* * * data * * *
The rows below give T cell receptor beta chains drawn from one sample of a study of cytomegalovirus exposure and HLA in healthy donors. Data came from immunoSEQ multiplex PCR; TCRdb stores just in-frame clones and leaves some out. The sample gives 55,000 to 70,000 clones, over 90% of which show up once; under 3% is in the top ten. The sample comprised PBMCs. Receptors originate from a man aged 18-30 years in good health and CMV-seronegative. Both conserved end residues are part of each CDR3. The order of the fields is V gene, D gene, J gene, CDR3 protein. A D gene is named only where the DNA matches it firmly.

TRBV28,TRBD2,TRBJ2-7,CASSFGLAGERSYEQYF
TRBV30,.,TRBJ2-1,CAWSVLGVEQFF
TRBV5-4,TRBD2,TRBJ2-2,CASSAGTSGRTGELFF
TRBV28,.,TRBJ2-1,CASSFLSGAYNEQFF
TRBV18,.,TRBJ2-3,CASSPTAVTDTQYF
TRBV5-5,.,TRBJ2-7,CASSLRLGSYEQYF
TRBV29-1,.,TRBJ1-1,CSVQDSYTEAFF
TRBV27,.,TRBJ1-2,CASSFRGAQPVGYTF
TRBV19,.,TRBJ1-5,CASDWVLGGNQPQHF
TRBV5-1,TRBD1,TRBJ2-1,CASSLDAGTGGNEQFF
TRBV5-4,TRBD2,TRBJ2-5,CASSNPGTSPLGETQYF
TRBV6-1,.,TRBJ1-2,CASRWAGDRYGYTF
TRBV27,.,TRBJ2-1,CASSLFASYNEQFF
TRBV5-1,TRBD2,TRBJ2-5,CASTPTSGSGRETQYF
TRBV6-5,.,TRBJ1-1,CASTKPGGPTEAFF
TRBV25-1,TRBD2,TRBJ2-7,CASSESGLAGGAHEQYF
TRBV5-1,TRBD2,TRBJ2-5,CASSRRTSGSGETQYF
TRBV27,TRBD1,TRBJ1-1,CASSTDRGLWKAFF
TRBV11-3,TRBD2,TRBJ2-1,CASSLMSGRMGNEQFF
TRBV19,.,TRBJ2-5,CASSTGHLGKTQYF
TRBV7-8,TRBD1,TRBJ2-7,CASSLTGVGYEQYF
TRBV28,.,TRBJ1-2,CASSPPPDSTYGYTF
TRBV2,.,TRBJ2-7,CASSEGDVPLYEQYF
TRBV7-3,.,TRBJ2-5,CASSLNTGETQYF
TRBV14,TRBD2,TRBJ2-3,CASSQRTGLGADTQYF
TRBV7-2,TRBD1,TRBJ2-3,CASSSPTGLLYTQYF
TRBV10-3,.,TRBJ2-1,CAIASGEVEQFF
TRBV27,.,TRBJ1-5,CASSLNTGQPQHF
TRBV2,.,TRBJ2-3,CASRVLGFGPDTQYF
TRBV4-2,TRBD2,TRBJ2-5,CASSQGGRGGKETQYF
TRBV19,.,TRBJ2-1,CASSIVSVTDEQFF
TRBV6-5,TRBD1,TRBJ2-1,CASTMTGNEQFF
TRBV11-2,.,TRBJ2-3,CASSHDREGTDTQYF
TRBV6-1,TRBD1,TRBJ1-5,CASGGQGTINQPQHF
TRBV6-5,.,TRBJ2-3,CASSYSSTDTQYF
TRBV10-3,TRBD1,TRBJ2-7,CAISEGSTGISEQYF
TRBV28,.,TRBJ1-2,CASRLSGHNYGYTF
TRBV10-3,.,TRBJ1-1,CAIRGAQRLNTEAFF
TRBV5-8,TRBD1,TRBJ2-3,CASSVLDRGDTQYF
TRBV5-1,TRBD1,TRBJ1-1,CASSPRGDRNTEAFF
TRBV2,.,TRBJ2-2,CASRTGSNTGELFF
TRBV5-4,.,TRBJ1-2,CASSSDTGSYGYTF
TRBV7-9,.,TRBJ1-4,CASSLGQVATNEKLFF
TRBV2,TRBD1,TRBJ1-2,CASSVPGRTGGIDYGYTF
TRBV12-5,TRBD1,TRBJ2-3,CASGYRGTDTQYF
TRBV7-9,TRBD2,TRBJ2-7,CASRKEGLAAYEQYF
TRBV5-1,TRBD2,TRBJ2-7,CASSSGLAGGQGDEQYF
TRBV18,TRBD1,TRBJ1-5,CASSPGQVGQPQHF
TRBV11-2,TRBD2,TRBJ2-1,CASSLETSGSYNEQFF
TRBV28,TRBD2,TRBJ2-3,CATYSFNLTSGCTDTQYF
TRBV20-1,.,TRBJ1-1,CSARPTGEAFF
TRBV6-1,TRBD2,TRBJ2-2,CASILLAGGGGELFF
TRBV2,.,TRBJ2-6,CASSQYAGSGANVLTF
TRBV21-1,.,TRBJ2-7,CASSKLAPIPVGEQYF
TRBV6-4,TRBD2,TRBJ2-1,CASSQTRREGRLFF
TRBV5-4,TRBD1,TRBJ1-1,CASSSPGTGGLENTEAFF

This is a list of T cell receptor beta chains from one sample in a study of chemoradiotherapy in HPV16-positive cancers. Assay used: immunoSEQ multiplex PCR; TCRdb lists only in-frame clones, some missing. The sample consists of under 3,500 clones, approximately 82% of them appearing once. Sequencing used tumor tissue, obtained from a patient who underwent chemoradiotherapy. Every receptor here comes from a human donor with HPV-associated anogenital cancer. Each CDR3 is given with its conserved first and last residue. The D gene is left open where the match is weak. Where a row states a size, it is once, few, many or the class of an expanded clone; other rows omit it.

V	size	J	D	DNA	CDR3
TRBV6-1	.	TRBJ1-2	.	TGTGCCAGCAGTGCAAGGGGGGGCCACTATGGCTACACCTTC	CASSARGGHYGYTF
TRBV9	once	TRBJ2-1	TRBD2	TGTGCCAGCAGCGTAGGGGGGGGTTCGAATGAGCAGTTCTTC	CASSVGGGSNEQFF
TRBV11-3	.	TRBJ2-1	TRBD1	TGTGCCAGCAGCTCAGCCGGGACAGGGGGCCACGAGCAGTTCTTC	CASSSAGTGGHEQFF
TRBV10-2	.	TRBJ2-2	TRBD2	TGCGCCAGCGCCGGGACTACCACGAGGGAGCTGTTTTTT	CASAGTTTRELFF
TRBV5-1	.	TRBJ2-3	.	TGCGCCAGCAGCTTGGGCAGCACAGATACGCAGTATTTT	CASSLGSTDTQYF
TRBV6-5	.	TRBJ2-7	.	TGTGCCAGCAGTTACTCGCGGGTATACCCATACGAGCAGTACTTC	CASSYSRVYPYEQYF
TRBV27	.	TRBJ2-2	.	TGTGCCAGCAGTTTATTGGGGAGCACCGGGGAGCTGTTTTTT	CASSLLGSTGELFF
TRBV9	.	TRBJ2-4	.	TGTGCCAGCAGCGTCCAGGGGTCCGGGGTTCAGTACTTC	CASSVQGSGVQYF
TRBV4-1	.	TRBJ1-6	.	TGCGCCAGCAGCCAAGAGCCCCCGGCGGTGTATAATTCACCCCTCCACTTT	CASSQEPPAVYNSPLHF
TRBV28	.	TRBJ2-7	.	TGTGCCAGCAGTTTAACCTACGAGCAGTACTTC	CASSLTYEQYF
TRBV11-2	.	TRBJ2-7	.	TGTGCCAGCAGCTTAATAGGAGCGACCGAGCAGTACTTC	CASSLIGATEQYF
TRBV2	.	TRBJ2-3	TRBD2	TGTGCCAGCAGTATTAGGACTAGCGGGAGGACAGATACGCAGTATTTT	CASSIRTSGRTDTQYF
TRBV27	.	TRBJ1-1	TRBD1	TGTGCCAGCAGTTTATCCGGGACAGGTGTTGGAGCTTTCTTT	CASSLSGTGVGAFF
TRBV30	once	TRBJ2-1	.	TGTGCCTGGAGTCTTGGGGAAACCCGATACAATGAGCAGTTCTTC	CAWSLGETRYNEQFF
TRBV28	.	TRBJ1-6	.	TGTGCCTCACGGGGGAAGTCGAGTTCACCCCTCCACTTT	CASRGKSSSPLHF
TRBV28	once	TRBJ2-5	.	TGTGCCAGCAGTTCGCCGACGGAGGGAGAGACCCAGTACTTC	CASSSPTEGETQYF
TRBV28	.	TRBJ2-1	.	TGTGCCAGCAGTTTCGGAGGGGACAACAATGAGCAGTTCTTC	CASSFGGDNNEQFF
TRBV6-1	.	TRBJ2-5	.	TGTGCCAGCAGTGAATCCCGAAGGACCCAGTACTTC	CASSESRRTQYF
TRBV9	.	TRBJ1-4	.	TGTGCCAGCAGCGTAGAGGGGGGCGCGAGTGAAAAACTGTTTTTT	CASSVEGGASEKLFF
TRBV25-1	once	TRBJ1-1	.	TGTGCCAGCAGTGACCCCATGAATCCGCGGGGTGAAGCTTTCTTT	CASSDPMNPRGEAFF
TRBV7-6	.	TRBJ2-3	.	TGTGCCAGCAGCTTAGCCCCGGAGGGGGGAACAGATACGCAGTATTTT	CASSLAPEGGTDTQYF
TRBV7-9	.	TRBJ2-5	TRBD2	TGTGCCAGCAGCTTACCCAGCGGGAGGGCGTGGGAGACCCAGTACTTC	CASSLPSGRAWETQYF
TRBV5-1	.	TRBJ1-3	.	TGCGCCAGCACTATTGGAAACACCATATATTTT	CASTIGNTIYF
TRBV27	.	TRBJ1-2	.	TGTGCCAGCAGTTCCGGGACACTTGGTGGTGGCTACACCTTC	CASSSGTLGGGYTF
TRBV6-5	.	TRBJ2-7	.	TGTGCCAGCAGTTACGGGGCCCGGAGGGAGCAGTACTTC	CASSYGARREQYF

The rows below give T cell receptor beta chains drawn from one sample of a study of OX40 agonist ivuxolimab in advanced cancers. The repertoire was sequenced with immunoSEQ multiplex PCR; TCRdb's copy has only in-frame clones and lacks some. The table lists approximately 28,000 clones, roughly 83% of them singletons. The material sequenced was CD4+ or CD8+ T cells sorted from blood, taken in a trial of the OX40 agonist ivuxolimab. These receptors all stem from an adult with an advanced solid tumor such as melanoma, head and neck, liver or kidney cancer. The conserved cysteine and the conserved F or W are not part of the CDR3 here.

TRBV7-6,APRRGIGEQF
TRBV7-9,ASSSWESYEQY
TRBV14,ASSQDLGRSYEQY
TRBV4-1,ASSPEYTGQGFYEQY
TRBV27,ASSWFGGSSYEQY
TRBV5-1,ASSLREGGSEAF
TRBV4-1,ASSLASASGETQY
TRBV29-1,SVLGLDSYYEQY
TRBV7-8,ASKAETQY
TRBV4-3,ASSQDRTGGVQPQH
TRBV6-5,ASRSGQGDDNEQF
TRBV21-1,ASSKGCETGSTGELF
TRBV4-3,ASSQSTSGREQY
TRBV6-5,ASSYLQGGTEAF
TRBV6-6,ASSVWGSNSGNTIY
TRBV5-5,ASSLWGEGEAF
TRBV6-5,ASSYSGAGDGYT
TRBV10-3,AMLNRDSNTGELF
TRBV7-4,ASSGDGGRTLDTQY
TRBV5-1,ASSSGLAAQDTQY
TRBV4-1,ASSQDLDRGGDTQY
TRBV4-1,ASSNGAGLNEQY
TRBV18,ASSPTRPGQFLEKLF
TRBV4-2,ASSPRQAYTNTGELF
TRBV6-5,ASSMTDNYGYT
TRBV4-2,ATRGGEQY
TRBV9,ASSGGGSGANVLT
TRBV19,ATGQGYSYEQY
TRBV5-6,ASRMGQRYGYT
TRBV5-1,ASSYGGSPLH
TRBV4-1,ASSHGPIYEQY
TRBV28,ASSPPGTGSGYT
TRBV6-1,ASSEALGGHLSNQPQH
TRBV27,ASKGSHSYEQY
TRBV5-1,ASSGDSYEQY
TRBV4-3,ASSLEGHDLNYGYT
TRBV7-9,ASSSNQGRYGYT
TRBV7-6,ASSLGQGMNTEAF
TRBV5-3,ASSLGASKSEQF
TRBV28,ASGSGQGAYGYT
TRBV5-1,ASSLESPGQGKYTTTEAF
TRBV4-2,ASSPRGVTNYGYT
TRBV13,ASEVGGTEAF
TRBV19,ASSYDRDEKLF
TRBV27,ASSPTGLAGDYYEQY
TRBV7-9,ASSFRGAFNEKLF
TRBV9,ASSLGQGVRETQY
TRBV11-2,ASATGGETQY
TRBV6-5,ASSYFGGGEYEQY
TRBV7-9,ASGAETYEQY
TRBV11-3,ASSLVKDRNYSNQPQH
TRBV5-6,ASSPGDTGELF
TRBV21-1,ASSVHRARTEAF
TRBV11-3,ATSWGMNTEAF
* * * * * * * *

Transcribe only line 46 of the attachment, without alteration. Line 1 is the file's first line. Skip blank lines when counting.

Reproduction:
TRBV12-5,TRBD1,TRBJ2-3,CASGYRGTDTQYF